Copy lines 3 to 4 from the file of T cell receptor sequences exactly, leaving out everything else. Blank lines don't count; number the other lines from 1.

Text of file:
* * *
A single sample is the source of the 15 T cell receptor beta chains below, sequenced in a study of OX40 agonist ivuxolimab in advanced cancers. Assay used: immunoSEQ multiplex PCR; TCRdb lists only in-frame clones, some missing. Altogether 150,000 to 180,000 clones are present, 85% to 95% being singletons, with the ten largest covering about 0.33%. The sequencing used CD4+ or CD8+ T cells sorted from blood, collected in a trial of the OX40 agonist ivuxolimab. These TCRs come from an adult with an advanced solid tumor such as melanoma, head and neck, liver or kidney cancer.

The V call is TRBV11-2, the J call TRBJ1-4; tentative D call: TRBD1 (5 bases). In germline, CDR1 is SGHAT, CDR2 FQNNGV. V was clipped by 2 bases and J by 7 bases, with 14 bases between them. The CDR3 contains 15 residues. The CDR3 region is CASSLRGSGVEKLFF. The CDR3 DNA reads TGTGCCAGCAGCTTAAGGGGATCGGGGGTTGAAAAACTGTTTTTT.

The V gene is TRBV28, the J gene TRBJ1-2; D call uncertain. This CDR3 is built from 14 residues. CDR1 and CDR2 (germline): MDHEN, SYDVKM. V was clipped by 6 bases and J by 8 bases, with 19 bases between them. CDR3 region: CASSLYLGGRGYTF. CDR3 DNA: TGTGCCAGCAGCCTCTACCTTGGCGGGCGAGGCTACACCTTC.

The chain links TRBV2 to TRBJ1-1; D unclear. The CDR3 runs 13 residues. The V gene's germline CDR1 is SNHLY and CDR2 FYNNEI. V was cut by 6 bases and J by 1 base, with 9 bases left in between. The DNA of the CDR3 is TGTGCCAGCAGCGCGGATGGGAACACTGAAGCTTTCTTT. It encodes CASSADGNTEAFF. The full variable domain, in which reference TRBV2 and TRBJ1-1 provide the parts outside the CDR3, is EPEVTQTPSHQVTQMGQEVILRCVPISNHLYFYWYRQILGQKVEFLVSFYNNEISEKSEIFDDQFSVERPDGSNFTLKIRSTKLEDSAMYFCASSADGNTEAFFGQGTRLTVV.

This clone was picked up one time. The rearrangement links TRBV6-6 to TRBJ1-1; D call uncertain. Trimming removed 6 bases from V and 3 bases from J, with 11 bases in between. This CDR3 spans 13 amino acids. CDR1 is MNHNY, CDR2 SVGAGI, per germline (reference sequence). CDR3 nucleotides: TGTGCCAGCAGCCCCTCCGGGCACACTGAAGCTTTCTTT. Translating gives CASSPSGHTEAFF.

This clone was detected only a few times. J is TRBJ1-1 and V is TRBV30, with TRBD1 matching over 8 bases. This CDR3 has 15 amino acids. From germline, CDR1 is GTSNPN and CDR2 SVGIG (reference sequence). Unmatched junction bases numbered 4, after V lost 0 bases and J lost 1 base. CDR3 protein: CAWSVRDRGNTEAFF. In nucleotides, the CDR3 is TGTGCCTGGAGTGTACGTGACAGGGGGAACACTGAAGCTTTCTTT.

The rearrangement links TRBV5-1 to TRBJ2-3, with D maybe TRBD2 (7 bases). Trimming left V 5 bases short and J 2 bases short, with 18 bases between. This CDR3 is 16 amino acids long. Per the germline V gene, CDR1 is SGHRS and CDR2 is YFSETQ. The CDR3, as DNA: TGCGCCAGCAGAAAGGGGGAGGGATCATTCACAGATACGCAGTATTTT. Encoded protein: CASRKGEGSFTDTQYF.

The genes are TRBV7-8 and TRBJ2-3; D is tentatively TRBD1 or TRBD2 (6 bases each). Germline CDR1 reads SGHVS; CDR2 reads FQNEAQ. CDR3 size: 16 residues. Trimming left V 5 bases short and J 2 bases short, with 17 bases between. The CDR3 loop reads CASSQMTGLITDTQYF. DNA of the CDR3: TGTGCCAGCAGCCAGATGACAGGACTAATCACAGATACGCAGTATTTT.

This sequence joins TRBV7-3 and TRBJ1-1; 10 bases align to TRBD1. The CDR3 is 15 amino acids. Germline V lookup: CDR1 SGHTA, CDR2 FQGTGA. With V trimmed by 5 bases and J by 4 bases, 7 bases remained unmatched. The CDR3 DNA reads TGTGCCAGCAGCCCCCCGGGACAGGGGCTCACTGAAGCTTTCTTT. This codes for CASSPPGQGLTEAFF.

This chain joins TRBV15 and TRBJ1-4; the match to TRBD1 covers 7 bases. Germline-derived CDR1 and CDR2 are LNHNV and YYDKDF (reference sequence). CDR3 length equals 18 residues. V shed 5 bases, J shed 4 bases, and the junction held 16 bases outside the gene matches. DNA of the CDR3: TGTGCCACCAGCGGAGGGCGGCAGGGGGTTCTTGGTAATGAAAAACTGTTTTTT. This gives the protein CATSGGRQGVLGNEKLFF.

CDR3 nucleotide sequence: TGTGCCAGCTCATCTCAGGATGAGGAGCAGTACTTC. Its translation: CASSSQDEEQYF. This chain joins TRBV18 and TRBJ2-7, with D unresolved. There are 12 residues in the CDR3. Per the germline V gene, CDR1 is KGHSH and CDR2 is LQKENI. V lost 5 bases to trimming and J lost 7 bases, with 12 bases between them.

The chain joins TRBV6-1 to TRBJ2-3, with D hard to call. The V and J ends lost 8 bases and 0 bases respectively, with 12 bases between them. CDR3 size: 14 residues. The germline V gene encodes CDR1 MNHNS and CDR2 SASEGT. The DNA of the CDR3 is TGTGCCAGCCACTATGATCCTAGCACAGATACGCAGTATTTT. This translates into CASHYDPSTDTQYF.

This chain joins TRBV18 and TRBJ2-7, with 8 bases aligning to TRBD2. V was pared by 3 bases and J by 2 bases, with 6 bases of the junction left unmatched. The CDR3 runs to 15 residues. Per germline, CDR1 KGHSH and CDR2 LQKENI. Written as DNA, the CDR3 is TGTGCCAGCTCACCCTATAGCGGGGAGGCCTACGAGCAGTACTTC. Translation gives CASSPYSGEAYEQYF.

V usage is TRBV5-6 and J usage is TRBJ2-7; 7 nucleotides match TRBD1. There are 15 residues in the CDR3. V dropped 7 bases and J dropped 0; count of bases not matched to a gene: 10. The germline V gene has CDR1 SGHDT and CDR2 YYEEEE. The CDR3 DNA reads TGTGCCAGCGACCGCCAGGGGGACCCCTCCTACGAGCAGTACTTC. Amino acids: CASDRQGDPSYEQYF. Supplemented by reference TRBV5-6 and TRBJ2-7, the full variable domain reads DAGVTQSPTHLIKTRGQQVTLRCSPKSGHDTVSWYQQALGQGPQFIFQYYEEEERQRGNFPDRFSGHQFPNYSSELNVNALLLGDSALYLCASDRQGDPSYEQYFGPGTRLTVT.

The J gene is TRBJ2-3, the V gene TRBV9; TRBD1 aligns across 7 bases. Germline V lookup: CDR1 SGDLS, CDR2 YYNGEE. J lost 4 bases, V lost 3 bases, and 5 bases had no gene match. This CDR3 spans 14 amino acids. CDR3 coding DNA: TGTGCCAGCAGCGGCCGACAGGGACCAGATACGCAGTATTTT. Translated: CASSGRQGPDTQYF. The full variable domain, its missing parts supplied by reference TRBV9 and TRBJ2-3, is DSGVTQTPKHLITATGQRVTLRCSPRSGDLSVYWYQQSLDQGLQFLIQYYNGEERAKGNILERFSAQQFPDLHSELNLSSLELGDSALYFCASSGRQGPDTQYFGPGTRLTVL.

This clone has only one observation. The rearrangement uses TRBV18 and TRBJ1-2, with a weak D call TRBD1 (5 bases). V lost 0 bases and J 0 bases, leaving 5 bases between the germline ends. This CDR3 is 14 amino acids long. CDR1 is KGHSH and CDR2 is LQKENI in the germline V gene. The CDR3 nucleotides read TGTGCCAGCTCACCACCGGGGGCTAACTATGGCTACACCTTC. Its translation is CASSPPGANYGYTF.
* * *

The V gene is TRBV28, the J gene TRBJ1-2; D call uncertain. This CDR3 is built from 14 residues. CDR1 and CDR2 (germline): MDHEN, SYDVKM. V was clipped by 6 bases and J by 8 bases, with 19 bases between them. CDR3 region: CASSLYLGGRGYTF. CDR3 DNA: TGTGCCAGCAGCCTCTACCTTGGCGGGCGAGGCTACACCTTC.

The chain links TRBV2 to TRBJ1-1; D unclear. The CDR3 runs 13 residues. The V gene's germline CDR1 is SNHLY and CDR2 FYNNEI. V was cut by 6 bases and J by 1 base, with 9 bases left in between. The DNA of the CDR3 is TGTGCCAGCAGCGCGGATGGGAACACTGAAGCTTTCTTT. It encodes CASSADGNTEAFF. The full variable domain, in which reference TRBV2 and TRBJ1-1 provide the parts outside the CDR3, is EPEVTQTPSHQVTQMGQEVILRCVPISNHLYFYWYRQILGQKVEFLVSFYNNEISEKSEIFDDQFSVERPDGSNFTLKIRSTKLEDSAMYFCASSADGNTEAFFGQGTRLTVV.